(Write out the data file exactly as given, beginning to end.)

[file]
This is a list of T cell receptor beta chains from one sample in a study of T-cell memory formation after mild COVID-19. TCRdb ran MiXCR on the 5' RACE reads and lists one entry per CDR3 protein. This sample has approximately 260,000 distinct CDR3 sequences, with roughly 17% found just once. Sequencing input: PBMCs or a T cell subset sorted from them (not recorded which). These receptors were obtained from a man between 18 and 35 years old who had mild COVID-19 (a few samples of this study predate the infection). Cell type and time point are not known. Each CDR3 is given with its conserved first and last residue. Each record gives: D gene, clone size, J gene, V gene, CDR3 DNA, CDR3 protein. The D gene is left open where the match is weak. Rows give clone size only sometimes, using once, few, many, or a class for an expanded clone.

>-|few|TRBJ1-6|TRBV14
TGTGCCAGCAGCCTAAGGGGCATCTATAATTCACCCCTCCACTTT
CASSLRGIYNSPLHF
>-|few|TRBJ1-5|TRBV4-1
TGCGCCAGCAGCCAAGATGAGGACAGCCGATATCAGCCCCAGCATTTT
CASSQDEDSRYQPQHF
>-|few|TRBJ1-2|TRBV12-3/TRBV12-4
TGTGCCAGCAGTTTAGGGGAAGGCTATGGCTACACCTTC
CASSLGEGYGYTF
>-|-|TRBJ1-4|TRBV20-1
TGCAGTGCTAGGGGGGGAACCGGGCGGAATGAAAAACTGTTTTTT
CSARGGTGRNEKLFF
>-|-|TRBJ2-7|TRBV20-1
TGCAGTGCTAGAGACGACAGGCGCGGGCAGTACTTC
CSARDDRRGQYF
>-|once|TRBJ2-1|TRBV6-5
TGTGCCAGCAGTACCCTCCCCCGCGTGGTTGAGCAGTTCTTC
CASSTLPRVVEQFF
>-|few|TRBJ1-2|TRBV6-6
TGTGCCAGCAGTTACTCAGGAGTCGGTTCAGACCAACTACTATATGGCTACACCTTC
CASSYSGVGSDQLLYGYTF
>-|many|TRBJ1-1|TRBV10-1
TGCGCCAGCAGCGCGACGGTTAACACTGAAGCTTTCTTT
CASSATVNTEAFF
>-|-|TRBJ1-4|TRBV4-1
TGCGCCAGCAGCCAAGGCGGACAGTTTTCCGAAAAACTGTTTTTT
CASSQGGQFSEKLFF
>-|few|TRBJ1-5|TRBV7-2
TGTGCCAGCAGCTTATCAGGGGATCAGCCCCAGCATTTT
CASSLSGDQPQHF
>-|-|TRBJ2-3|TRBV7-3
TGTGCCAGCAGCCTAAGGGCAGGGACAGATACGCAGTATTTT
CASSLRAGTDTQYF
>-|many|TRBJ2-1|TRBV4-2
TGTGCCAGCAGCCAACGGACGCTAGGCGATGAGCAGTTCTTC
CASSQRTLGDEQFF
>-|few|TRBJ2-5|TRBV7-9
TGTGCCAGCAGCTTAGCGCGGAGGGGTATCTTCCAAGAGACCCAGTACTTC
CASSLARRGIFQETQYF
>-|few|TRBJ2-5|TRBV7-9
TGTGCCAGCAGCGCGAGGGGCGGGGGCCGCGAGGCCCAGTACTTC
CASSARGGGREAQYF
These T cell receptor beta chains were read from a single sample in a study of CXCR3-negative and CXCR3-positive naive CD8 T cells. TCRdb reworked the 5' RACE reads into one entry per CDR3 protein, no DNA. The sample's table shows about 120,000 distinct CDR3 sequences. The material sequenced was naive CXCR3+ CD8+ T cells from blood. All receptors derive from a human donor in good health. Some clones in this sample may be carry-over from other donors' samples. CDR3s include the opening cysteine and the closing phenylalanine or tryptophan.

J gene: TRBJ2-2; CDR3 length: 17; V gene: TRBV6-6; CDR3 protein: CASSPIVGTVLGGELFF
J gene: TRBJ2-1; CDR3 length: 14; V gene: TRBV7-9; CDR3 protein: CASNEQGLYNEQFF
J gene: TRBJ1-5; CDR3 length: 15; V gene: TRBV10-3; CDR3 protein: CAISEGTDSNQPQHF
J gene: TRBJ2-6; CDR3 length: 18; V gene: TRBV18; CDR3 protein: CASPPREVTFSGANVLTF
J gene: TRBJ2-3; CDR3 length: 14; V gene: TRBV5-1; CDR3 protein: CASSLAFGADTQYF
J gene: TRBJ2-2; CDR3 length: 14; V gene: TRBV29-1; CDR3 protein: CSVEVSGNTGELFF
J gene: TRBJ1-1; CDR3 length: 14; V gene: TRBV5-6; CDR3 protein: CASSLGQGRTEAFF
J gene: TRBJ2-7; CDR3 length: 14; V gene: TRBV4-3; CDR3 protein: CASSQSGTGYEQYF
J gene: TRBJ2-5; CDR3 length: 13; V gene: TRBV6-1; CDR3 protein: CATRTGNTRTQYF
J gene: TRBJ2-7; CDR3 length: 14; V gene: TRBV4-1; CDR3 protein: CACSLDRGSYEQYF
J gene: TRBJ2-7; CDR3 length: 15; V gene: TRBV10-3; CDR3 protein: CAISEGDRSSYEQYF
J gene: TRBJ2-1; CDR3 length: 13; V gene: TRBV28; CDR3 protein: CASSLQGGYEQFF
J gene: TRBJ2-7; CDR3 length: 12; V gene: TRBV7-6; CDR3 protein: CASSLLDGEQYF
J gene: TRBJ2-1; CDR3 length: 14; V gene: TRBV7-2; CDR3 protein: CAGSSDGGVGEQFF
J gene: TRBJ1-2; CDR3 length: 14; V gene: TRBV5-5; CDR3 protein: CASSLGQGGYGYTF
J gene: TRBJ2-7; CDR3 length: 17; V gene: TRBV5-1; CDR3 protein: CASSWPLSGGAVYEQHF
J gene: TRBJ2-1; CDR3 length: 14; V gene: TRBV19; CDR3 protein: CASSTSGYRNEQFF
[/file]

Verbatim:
This is a list of T cell receptor beta chains from one sample in a study of T-cell memory formation after mild COVID-19. TCRdb ran MiXCR on the 5' RACE reads and lists one entry per CDR3 protein. This sample has approximately 260,000 distinct CDR3 sequences, with roughly 17% found just once. Sequencing input: PBMCs or a T cell subset sorted from them (not recorded which). These receptors were obtained from a man between 18 and 35 years old who had mild COVID-19 (a few samples of this study predate the infection). Cell type and time point are not known. Each CDR3 is given with its conserved first and last residue. Each record gives: D gene, clone size, J gene, V gene, CDR3 DNA, CDR3 protein. The D gene is left open where the match is weak. Rows give clone size only sometimes, using once, few, many, or a class for an expanded clone.

>-|few|TRBJ1-6|TRBV14
TGTGCCAGCAGCCTAAGGGGCATCTATAATTCACCCCTCCACTTT
CASSLRGIYNSPLHF
>-|few|TRBJ1-5|TRBV4-1
TGCGCCAGCAGCCAAGATGAGGACAGCCGATATCAGCCCCAGCATTTT
CASSQDEDSRYQPQHF
>-|few|TRBJ1-2|TRBV12-3/TRBV12-4
TGTGCCAGCAGTTTAGGGGAAGGCTATGGCTACACCTTC
CASSLGEGYGYTF
>-|-|TRBJ1-4|TRBV20-1
TGCAGTGCTAGGGGGGGAACCGGGCGGAATGAAAAACTGTTTTTT
CSARGGTGRNEKLFF
>-|-|TRBJ2-7|TRBV20-1
TGCAGTGCTAGAGACGACAGGCGCGGGCAGTACTTC
CSARDDRRGQYF
>-|once|TRBJ2-1|TRBV6-5
TGTGCCAGCAGTACCCTCCCCCGCGTGGTTGAGCAGTTCTTC
CASSTLPRVVEQFF
>-|few|TRBJ1-2|TRBV6-6
TGTGCCAGCAGTTACTCAGGAGTCGGTTCAGACCAACTACTATATGGCTACACCTTC
CASSYSGVGSDQLLYGYTF
>-|many|TRBJ1-1|TRBV10-1
TGCGCCAGCAGCGCGACGGTTAACACTGAAGCTTTCTTT
CASSATVNTEAFF
>-|-|TRBJ1-4|TRBV4-1
TGCGCCAGCAGCCAAGGCGGACAGTTTTCCGAAAAACTGTTTTTT
CASSQGGQFSEKLFF
>-|few|TRBJ1-5|TRBV7-2
TGTGCCAGCAGCTTATCAGGGGATCAGCCCCAGCATTTT
CASSLSGDQPQHF
>-|-|TRBJ2-3|TRBV7-3
TGTGCCAGCAGCCTAAGGGCAGGGACAGATACGCAGTATTTT
CASSLRAGTDTQYF
>-|many|TRBJ2-1|TRBV4-2
TGTGCCAGCAGCCAACGGACGCTAGGCGATGAGCAGTTCTTC
CASSQRTLGDEQFF
>-|few|TRBJ2-5|TRBV7-9
TGTGCCAGCAGCTTAGCGCGGAGGGGTATCTTCCAAGAGACCCAGTACTTC
CASSLARRGIFQETQYF
>-|few|TRBJ2-5|TRBV7-9
TGTGCCAGCAGCGCGAGGGGCGGGGGCCGCGAGGCCCAGTACTTC
CASSARGGGREAQYF
These T cell receptor beta chains were read from a single sample in a study of CXCR3-negative and CXCR3-positive naive CD8 T cells. TCRdb reworked the 5' RACE reads into one entry per CDR3 protein, no DNA. The sample's table shows about 120,000 distinct CDR3 sequences. The material sequenced was naive CXCR3+ CD8+ T cells from blood. All receptors derive from a human donor in good health. Some clones in this sample may be carry-over from other donors' samples. CDR3s include the opening cysteine and the closing phenylalanine or tryptophan.

J gene: TRBJ2-2; CDR3 length: 17; V gene: TRBV6-6; CDR3 protein: CASSPIVGTVLGGELFF
J gene: TRBJ2-1; CDR3 length: 14; V gene: TRBV7-9; CDR3 protein: CASNEQGLYNEQFF
J gene: TRBJ1-5; CDR3 length: 15; V gene: TRBV10-3; CDR3 protein: CAISEGTDSNQPQHF
J gene: TRBJ2-6; CDR3 length: 18; V gene: TRBV18; CDR3 protein: CASPPREVTFSGANVLTF
J gene: TRBJ2-3; CDR3 length: 14; V gene: TRBV5-1; CDR3 protein: CASSLAFGADTQYF
J gene: TRBJ2-2; CDR3 length: 14; V gene: TRBV29-1; CDR3 protein: CSVEVSGNTGELFF
J gene: TRBJ1-1; CDR3 length: 14; V gene: TRBV5-6; CDR3 protein: CASSLGQGRTEAFF
J gene: TRBJ2-7; CDR3 length: 14; V gene: TRBV4-3; CDR3 protein: CASSQSGTGYEQYF
J gene: TRBJ2-5; CDR3 length: 13; V gene: TRBV6-1; CDR3 protein: CATRTGNTRTQYF
J gene: TRBJ2-7; CDR3 length: 14; V gene: TRBV4-1; CDR3 protein: CACSLDRGSYEQYF
J gene: TRBJ2-7; CDR3 length: 15; V gene: TRBV10-3; CDR3 protein: CAISEGDRSSYEQYF
J gene: TRBJ2-1; CDR3 length: 13; V gene: TRBV28; CDR3 protein: CASSLQGGYEQFF
J gene: TRBJ2-7; CDR3 length: 12; V gene: TRBV7-6; CDR3 protein: CASSLLDGEQYF
J gene: TRBJ2-1; CDR3 length: 14; V gene: TRBV7-2; CDR3 protein: CAGSSDGGVGEQFF
J gene: TRBJ1-2; CDR3 length: 14; V gene: TRBV5-5; CDR3 protein: CASSLGQGGYGYTF
J gene: TRBJ2-7; CDR3 length: 17; V gene: TRBV5-1; CDR3 protein: CASSWPLSGGAVYEQHF
J gene: TRBJ2-1; CDR3 length: 14; V gene: TRBV19; CDR3 protein: CASSTSGYRNEQFF